The narrative that Russia interfered with the U.S. election specifically to help Donald Trump win is picking up steam, but media reports on the subject are ignoring or deliberately omitting one key detail regarding the hack into the Democratic National Committee.
Citing a source literally briefed on a brief, the Washington Post reported Friday the CIA has concluded Russia wanted to help Trump win, prompting renewed debate about the legitimacy of Trump’s win. A subsequent report revealed FBI officials sharply disagree, and believe the hard evidence demonstrates only that Russia wanted to undermine the election generally.
The intelligence agency’s disputing conclusions have led Republicans and Democrats to unite behind calls for a congressional investigation into the matter.
Largely lost from the conversation, however, is that the DNC hack has been traced back to the Spring of 2015, long before anyone was taking the idea of a Trump presidency seriously. Of course the planning for the hack would have begun possibly much earlier, likely before Trump even declared his intention to run for president that June.
“Putin’s own government had been preparing a vast, covert, and unprecedented campaign of political sabotage against the United States and its allies for more than a year,” Thomas Rid wrote in a piece on the ins and outs of the hacking campaign in Esquire. He adds: “The inspiration and template for this new attack was a poisonous cocktail of fact and fabrication … ”
The timeline raises the obvious question: Even if Trump had declared his intention to run before Russia concocted the plan, why would Russia wage an unprecedented campaign in order to help a presidential candidate very few people thought had any shot at winning?
One FBI official told CNN even the Russians — who according to the CIA were working to help Trump win — were as surprised as everyone else when he hit 270 electoral votes.
“At this point, there appears to have been a combination of motivations,” the official said. “They wanted to sow discord and undermine our systems.”
Perhaps the CIA is right in concluding Russia’s motivation went beyond a general desire to undermine the U.S. democratic process toward a particular election result. Maybe Russia did actively want Trump to win at some point in the process. But even then the question remains whether Russia wanted Trump to be president in his own right, or whether Russia just really wanted Clinton to lose.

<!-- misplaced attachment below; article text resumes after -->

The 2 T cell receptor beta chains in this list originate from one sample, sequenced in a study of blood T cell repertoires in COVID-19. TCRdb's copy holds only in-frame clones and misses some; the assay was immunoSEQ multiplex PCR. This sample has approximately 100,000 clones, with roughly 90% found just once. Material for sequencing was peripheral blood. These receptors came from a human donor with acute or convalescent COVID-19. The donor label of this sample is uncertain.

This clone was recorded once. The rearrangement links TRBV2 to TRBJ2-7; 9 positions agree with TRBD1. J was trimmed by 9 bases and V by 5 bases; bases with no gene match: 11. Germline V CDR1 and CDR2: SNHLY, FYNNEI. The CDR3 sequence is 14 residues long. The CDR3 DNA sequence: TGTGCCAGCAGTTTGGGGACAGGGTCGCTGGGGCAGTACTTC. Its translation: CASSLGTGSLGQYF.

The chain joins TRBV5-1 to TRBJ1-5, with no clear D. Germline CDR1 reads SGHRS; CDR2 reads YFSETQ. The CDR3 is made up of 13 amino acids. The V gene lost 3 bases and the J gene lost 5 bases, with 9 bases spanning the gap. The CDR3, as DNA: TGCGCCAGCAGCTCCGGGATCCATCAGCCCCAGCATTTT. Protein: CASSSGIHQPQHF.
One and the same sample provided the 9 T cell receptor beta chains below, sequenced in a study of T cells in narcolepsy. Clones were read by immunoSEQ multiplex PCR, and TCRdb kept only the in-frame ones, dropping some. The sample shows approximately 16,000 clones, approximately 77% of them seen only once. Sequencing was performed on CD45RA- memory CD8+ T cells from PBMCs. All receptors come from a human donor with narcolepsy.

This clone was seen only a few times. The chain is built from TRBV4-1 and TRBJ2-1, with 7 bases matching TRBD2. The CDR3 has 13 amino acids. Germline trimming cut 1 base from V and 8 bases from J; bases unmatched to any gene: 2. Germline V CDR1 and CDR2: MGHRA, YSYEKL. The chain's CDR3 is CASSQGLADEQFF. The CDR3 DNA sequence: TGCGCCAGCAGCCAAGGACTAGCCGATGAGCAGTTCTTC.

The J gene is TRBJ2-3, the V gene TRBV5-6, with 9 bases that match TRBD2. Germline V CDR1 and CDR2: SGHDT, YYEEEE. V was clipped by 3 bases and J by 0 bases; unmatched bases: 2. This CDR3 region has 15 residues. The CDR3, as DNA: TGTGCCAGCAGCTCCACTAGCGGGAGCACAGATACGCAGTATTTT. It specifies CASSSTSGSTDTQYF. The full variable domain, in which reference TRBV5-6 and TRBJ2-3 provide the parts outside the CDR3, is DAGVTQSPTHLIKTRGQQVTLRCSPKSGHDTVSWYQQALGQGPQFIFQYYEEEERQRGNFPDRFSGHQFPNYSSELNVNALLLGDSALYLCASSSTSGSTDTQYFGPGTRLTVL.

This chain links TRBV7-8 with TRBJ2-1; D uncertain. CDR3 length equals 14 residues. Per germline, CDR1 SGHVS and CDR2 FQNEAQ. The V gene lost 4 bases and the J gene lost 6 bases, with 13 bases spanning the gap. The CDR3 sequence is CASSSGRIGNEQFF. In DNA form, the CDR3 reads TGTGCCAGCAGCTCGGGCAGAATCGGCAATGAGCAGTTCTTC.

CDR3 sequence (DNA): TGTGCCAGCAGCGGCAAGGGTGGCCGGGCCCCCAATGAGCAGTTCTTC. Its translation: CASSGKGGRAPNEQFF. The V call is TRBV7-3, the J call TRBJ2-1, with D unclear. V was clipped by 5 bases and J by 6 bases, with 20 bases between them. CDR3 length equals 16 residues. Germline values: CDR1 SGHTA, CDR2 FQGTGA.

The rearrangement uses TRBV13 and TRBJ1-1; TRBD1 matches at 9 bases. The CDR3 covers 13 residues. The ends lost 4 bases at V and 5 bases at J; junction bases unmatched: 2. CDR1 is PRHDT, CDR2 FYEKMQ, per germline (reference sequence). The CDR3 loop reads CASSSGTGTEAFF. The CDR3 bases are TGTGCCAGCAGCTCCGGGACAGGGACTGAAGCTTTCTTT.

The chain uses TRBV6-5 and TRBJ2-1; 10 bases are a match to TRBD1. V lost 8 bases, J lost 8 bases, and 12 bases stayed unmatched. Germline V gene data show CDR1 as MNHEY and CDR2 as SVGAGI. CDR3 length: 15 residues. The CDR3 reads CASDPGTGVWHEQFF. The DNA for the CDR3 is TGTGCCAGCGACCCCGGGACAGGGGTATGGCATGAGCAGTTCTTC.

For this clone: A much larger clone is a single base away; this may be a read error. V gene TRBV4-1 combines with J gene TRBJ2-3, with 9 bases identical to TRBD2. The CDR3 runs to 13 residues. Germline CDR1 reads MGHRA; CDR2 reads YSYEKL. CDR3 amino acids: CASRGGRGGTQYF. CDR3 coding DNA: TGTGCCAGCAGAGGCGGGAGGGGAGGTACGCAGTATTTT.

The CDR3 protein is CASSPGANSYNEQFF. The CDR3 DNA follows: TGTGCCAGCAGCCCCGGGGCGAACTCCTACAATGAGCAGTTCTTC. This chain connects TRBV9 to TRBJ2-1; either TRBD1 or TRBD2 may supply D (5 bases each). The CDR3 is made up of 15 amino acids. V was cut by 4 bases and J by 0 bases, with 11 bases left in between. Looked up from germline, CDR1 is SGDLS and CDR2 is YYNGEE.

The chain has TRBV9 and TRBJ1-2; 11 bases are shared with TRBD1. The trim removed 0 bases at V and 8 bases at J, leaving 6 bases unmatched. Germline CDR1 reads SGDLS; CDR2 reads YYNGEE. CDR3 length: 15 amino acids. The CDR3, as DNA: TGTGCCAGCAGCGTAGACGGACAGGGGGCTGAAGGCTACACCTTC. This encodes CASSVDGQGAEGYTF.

Russian President Vladimir Putin and Clinton have a rocky relationship that goes back years, during both her tenure as a senator and as secretary of state.
As part of a “Russian reset” she headed up as secretary of state, Clinton pursued a friendly working relationship with then-Russian President Dmitri Medvedev. He had set himself up in contrast to Putin (then prime minister) as a relatively liberal friend of the west, and Clinton’s relationship with him allowed the U.S. to improve relations with the country without dealing directly with Putin.
Some in Putin’s circle saw Clinton’s work with Medvedev as part of a strategy to undermine him and his influence in global politics.
Putin also blamed her for encouraging uprisings against Russia in 2003 in Georgia and in 2004 in Ukraine, and was furious when she accused his party of rigging the results of a 2011 election in which they had massive wins.
“Russian voters deserve a full investigation of electoral fraud and manipulation,” she declared that December, adding that the Russians “deserve the right to have their voices heard.”
Putin publicly accused Clinton of instigating protests over the results on the streets of Moscow following the election. She “gave them a signal,” he said. “They heard this signal and started active work.”
Clinton ended her tenure in the aftermath of Obama’s second election, largely under public conjecture that she would gear up to take his seat in 2016.
It’s plausible that Putin’s plan started even then to interfere with the election.
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